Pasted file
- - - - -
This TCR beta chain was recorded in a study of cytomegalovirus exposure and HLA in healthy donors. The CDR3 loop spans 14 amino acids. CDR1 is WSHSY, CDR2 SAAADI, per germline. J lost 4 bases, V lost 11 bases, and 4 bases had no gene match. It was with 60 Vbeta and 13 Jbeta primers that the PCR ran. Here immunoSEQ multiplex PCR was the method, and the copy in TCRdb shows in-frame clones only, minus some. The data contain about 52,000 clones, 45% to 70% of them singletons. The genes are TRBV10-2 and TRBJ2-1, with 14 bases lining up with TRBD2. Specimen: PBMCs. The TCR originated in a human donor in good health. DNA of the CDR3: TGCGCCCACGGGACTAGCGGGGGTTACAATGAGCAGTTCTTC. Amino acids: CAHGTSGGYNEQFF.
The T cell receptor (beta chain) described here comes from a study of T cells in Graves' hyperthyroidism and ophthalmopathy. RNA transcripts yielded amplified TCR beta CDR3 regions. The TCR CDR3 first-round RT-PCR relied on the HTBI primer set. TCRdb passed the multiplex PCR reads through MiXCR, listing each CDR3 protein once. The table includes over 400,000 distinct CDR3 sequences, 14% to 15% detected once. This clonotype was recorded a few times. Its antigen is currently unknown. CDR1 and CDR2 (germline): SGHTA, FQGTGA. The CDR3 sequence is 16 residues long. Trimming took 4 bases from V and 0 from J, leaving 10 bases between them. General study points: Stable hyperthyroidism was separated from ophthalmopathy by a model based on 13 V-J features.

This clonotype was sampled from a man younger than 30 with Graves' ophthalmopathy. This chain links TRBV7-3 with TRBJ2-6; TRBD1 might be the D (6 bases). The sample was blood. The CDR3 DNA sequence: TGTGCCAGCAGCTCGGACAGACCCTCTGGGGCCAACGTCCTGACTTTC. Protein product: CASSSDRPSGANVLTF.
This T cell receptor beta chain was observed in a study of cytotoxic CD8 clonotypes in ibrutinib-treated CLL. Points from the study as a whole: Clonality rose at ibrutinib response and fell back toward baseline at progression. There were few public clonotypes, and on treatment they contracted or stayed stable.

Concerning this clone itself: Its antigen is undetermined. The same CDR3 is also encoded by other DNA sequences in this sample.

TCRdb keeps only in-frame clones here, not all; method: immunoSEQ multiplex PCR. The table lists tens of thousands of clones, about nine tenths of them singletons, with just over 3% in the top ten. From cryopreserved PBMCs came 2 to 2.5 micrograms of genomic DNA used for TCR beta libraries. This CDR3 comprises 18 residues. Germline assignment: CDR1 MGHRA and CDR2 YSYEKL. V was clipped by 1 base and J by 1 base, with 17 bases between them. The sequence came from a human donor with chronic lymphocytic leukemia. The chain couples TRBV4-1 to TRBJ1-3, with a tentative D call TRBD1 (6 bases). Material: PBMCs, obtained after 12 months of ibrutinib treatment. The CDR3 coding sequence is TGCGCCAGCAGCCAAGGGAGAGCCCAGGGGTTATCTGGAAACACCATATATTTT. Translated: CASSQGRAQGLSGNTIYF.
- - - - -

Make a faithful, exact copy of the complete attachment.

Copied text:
This TCR beta chain was recorded in a study of cytomegalovirus exposure and HLA in healthy donors. The CDR3 loop spans 14 amino acids. CDR1 is WSHSY, CDR2 SAAADI, per germline. J lost 4 bases, V lost 11 bases, and 4 bases had no gene match. It was with 60 Vbeta and 13 Jbeta primers that the PCR ran. Here immunoSEQ multiplex PCR was the method, and the copy in TCRdb shows in-frame clones only, minus some. The data contain about 52,000 clones, 45% to 70% of them singletons. The genes are TRBV10-2 and TRBJ2-1, with 14 bases lining up with TRBD2. Specimen: PBMCs. The TCR originated in a human donor in good health. DNA of the CDR3: TGCGCCCACGGGACTAGCGGGGGTTACAATGAGCAGTTCTTC. Amino acids: CAHGTSGGYNEQFF.
The T cell receptor (beta chain) described here comes from a study of T cells in Graves' hyperthyroidism and ophthalmopathy. RNA transcripts yielded amplified TCR beta CDR3 regions. The TCR CDR3 first-round RT-PCR relied on the HTBI primer set. TCRdb passed the multiplex PCR reads through MiXCR, listing each CDR3 protein once. The table includes over 400,000 distinct CDR3 sequences, 14% to 15% detected once. This clonotype was recorded a few times. Its antigen is currently unknown. CDR1 and CDR2 (germline): SGHTA, FQGTGA. The CDR3 sequence is 16 residues long. Trimming took 4 bases from V and 0 from J, leaving 10 bases between them. General study points: Stable hyperthyroidism was separated from ophthalmopathy by a model based on 13 V-J features.

This clonotype was sampled from a man younger than 30 with Graves' ophthalmopathy. This chain links TRBV7-3 with TRBJ2-6; TRBD1 might be the D (6 bases). The sample was blood. The CDR3 DNA sequence: TGTGCCAGCAGCTCGGACAGACCCTCTGGGGCCAACGTCCTGACTTTC. Protein product: CASSSDRPSGANVLTF.
This T cell receptor beta chain was observed in a study of cytotoxic CD8 clonotypes in ibrutinib-treated CLL. Points from the study as a whole: Clonality rose at ibrutinib response and fell back toward baseline at progression. There were few public clonotypes, and on treatment they contracted or stayed stable.

Concerning this clone itself: Its antigen is undetermined. The same CDR3 is also encoded by other DNA sequences in this sample.

TCRdb keeps only in-frame clones here, not all; method: immunoSEQ multiplex PCR. The table lists tens of thousands of clones, about nine tenths of them singletons, with just over 3% in the top ten. From cryopreserved PBMCs came 2 to 2.5 micrograms of genomic DNA used for TCR beta libraries. This CDR3 comprises 18 residues. Germline assignment: CDR1 MGHRA and CDR2 YSYEKL. V was clipped by 1 base and J by 1 base, with 17 bases between them. The sequence came from a human donor with chronic lymphocytic leukemia. The chain couples TRBV4-1 to TRBJ1-3, with a tentative D call TRBD1 (6 bases). Material: PBMCs, obtained after 12 months of ibrutinib treatment. The CDR3 coding sequence is TGCGCCAGCAGCCAAGGGAGAGCCCAGGGGTTATCTGGAAACACCATATATTTT. Translated: CASSQGRAQGLSGNTIYF.